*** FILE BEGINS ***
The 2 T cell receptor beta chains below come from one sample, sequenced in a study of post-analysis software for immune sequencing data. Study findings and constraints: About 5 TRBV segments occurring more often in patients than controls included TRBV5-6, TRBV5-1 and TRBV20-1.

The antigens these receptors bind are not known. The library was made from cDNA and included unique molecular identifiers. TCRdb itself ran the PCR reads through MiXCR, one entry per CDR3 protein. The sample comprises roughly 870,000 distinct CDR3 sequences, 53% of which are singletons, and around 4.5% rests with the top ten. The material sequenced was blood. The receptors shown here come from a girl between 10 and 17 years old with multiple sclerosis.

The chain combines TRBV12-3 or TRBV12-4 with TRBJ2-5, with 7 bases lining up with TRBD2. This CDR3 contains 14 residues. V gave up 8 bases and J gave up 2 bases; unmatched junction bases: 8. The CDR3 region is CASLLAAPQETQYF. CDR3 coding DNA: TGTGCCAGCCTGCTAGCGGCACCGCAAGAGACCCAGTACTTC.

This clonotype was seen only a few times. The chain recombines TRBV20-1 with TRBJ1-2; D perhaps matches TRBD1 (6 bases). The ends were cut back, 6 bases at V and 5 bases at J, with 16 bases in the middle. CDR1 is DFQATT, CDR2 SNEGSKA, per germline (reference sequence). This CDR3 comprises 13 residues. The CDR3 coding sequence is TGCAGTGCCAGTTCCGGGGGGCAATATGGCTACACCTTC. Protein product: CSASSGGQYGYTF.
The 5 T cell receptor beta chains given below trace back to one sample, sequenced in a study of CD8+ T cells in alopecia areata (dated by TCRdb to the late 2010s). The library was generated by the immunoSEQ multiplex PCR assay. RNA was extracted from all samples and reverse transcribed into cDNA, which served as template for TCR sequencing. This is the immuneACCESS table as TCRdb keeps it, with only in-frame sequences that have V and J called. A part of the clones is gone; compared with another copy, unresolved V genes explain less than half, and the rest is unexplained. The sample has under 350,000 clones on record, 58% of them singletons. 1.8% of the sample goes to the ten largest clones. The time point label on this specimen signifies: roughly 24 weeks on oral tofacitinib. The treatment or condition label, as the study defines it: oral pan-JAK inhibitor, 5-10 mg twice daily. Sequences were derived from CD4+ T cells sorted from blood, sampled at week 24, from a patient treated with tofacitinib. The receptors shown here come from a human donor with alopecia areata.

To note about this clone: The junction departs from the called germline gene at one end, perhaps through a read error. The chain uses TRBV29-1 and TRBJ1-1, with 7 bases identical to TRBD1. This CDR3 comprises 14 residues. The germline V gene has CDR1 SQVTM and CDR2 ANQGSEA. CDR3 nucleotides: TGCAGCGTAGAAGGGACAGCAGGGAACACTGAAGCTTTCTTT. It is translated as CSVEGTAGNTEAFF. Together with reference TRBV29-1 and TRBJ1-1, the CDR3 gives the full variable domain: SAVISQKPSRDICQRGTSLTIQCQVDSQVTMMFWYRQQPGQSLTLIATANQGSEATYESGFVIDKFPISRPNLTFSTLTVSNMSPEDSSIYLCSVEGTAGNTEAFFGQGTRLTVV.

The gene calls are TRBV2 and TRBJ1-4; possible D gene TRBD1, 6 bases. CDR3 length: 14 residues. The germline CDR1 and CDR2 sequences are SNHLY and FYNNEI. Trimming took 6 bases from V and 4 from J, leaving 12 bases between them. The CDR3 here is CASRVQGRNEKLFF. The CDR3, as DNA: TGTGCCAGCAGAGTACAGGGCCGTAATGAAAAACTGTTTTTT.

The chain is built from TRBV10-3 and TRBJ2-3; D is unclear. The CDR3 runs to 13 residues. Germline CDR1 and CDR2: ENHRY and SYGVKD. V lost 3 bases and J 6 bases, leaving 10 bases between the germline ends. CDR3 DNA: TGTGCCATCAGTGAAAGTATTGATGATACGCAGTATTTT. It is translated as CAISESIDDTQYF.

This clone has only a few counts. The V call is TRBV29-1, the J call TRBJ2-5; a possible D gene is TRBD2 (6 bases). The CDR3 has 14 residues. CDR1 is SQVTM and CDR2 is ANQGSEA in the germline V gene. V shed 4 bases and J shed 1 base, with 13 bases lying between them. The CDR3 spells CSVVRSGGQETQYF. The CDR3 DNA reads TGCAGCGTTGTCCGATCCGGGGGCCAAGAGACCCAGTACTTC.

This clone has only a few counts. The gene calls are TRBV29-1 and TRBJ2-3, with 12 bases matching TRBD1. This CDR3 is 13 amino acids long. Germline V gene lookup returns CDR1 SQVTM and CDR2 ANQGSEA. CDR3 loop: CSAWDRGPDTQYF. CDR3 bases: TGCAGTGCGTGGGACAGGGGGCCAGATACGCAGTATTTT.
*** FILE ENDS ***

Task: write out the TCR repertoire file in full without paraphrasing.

The 2 T cell receptor beta chains below come from one sample, sequenced in a study of post-analysis software for immune sequencing data. Study findings and constraints: About 5 TRBV segments occurring more often in patients than controls included TRBV5-6, TRBV5-1 and TRBV20-1.

The antigens these receptors bind are not known. The library was made from cDNA and included unique molecular identifiers. TCRdb itself ran the PCR reads through MiXCR, one entry per CDR3 protein. The sample comprises roughly 870,000 distinct CDR3 sequences, 53% of which are singletons, and around 4.5% rests with the top ten. The material sequenced was blood. The receptors shown here come from a girl between 10 and 17 years old with multiple sclerosis.

The chain combines TRBV12-3 or TRBV12-4 with TRBJ2-5, with 7 bases lining up with TRBD2. This CDR3 contains 14 residues. V gave up 8 bases and J gave up 2 bases; unmatched junction bases: 8. The CDR3 region is CASLLAAPQETQYF. CDR3 coding DNA: TGTGCCAGCCTGCTAGCGGCACCGCAAGAGACCCAGTACTTC.

This clonotype was seen only a few times. The chain recombines TRBV20-1 with TRBJ1-2; D perhaps matches TRBD1 (6 bases). The ends were cut back, 6 bases at V and 5 bases at J, with 16 bases in the middle. CDR1 is DFQATT, CDR2 SNEGSKA, per germline (reference sequence). This CDR3 comprises 13 residues. The CDR3 coding sequence is TGCAGTGCCAGTTCCGGGGGGCAATATGGCTACACCTTC. Protein product: CSASSGGQYGYTF.
The 5 T cell receptor beta chains given below trace back to one sample, sequenced in a study of CD8+ T cells in alopecia areata (dated by TCRdb to the late 2010s). The library was generated by the immunoSEQ multiplex PCR assay. RNA was extracted from all samples and reverse transcribed into cDNA, which served as template for TCR sequencing. This is the immuneACCESS table as TCRdb keeps it, with only in-frame sequences that have V and J called. A part of the clones is gone; compared with another copy, unresolved V genes explain less than half, and the rest is unexplained. The sample has under 350,000 clones on record, 58% of them singletons. 1.8% of the sample goes to the ten largest clones. The time point label on this specimen signifies: roughly 24 weeks on oral tofacitinib. The treatment or condition label, as the study defines it: oral pan-JAK inhibitor, 5-10 mg twice daily. Sequences were derived from CD4+ T cells sorted from blood, sampled at week 24, from a patient treated with tofacitinib. The receptors shown here come from a human donor with alopecia areata.

To note about this clone: The junction departs from the called germline gene at one end, perhaps through a read error. The chain uses TRBV29-1 and TRBJ1-1, with 7 bases identical to TRBD1. This CDR3 comprises 14 residues. The germline V gene has CDR1 SQVTM and CDR2 ANQGSEA. CDR3 nucleotides: TGCAGCGTAGAAGGGACAGCAGGGAACACTGAAGCTTTCTTT. It is translated as CSVEGTAGNTEAFF. Together with reference TRBV29-1 and TRBJ1-1, the CDR3 gives the full variable domain: SAVISQKPSRDICQRGTSLTIQCQVDSQVTMMFWYRQQPGQSLTLIATANQGSEATYESGFVIDKFPISRPNLTFSTLTVSNMSPEDSSIYLCSVEGTAGNTEAFFGQGTRLTVV.

The gene calls are TRBV2 and TRBJ1-4; possible D gene TRBD1, 6 bases. CDR3 length: 14 residues. The germline CDR1 and CDR2 sequences are SNHLY and FYNNEI. Trimming took 6 bases from V and 4 from J, leaving 12 bases between them. The CDR3 here is CASRVQGRNEKLFF. The CDR3, as DNA: TGTGCCAGCAGAGTACAGGGCCGTAATGAAAAACTGTTTTTT.

The chain is built from TRBV10-3 and TRBJ2-3; D is unclear. The CDR3 runs to 13 residues. Germline CDR1 and CDR2: ENHRY and SYGVKD. V lost 3 bases and J 6 bases, leaving 10 bases between the germline ends. CDR3 DNA: TGTGCCATCAGTGAAAGTATTGATGATACGCAGTATTTT. It is translated as CAISESIDDTQYF.

This clone has only a few counts. The V call is TRBV29-1, the J call TRBJ2-5; a possible D gene is TRBD2 (6 bases). The CDR3 has 14 residues. CDR1 is SQVTM and CDR2 is ANQGSEA in the germline V gene. V shed 4 bases and J shed 1 base, with 13 bases lying between them. The CDR3 spells CSVVRSGGQETQYF. The CDR3 DNA reads TGCAGCGTTGTCCGATCCGGGGGCCAAGAGACCCAGTACTTC.

This clone has only a few counts. The gene calls are TRBV29-1 and TRBJ2-3, with 12 bases matching TRBD1. This CDR3 is 13 amino acids long. Germline V gene lookup returns CDR1 SQVTM and CDR2 ANQGSEA. CDR3 loop: CSAWDRGPDTQYF. CDR3 bases: TGCAGTGCGTGGGACAGGGGGCCAGATACGCAGTATTTT.